Alzheimer’s disease is a thief.
First it takes your car keys, friends’ names, ability to feed yourself, get dressed and then even recognition of beloved family faces until your brain is a blank slate. Your entire memory is wiped clean just when you want to revisit the best of your life.
Faltering minds may have a new ally in microbes. Alzheimer’s disease, characterized by abnormal protein clumping in the brain, is a prime target. Why?
Aging brings less diversity in microbes. Microbes change too in composition, structure and function. That may be bad because gut microbes greatly impact the brain and behavior and may be involved in critical phases of neurodevelopment and neurodegenerative disorders such as Alzheimer’s.
Take a minute for an update.
To the delight of neuroscientists, the gut-brain axis is no longer the road less travelled. The vagus nerve acts as traffic cop; it mediates gut communication with the brain and then the flow in the opposite direction. All sorts of activity rule the road: intestinal motility, gut and brain immune response, neurotransmitter release, and transfer of metabolites including short-chain fatty acids and dietary amino acids catabolites. These mediators travel into the brain and help activate immune cells called microglia which in addition to fighting off invaders, prune unwieldy synapses and clear out debris. Without them the mind wilts.
Of course, brain science IS like rocket science. For an excellent dive into the arcane, refer to Of Microbes and Minds: A Narrative Review on the Second Brain Aging published by Italian researchers in March of 2018 in Frontiers in Medicine.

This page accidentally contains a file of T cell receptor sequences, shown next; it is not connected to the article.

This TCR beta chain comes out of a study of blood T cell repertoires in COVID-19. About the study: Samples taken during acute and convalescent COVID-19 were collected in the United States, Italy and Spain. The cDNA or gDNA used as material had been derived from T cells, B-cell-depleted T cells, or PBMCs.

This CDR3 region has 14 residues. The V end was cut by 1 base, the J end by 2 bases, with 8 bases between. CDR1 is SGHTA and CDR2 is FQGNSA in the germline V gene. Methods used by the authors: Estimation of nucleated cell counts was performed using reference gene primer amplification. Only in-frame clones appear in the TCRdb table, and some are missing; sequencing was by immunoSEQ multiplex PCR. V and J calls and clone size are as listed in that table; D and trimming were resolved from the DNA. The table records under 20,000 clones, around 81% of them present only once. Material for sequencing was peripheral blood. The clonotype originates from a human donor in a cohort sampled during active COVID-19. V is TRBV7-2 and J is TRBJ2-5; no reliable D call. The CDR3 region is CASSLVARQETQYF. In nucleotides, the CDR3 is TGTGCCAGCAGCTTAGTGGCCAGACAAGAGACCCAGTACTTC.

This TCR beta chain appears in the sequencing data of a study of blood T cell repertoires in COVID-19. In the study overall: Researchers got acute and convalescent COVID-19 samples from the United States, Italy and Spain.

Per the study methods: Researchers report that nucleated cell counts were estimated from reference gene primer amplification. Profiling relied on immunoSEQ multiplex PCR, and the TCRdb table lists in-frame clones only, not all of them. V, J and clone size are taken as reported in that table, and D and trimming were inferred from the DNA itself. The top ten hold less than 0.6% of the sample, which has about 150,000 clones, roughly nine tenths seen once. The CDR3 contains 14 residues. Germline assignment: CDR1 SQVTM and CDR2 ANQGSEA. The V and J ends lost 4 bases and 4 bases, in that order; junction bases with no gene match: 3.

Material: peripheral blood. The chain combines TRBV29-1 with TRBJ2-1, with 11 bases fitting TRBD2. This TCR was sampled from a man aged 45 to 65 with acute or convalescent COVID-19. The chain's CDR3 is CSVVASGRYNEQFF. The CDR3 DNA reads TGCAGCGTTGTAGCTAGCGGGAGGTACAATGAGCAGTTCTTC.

Aging changes the brain and entire body that extends to the gut-brain axis. A host of problems ensue:
- Increased gut permeability
- Reduced gut microbial richness and diversity
- Hypothalamic–pituitary–adrenal axis (HPA) is deeply disturbed.
- Sleep disruption is implicated in gut dysbiosis.
- The synthesis of neurotrophic factors and neurotransmitters suffers.
- Decline in immune function (immunosenescence) associated with a chronic, low-grade inflammation (inflamm-aging) leads to brain changes.
The authors detail how microbes may figure in neurological diseases such as Alzheimer’s:
- Gut microbiota may program the activity of multiple neurotransmitter systems in different brain regions.
- The gut microbiota may also play a role in synapse maturation and synaptogenesis.
- The blood-brain barrier begins construction in the womb; dysbiosis then can cause life-long permeability, leading to pathogen invasion.
- Microbiota alterations (via antibiotics, prebiotic and probiotic use) can affect microglia in the short and long-term. For example, mice treated with antibiotics showed decreased hippocampal neurogenesis and memory retention.
Thus changing the gut microbes may attack brain dysfunction from many different angles.
Most initial evidence of the gut microbe link is from animal studies. For example, a trial of lactic acid bacteria and bifidobacteria improved cognitive function as well as a slew of other biomarkers noted on a healthy gut-brain axis.
Animal studies are a start. Threads linking brain function and gut microbes are rich in possibility. For something as devastating as Alzheimer’s disease, rigorous clinical trials in humans are urgent.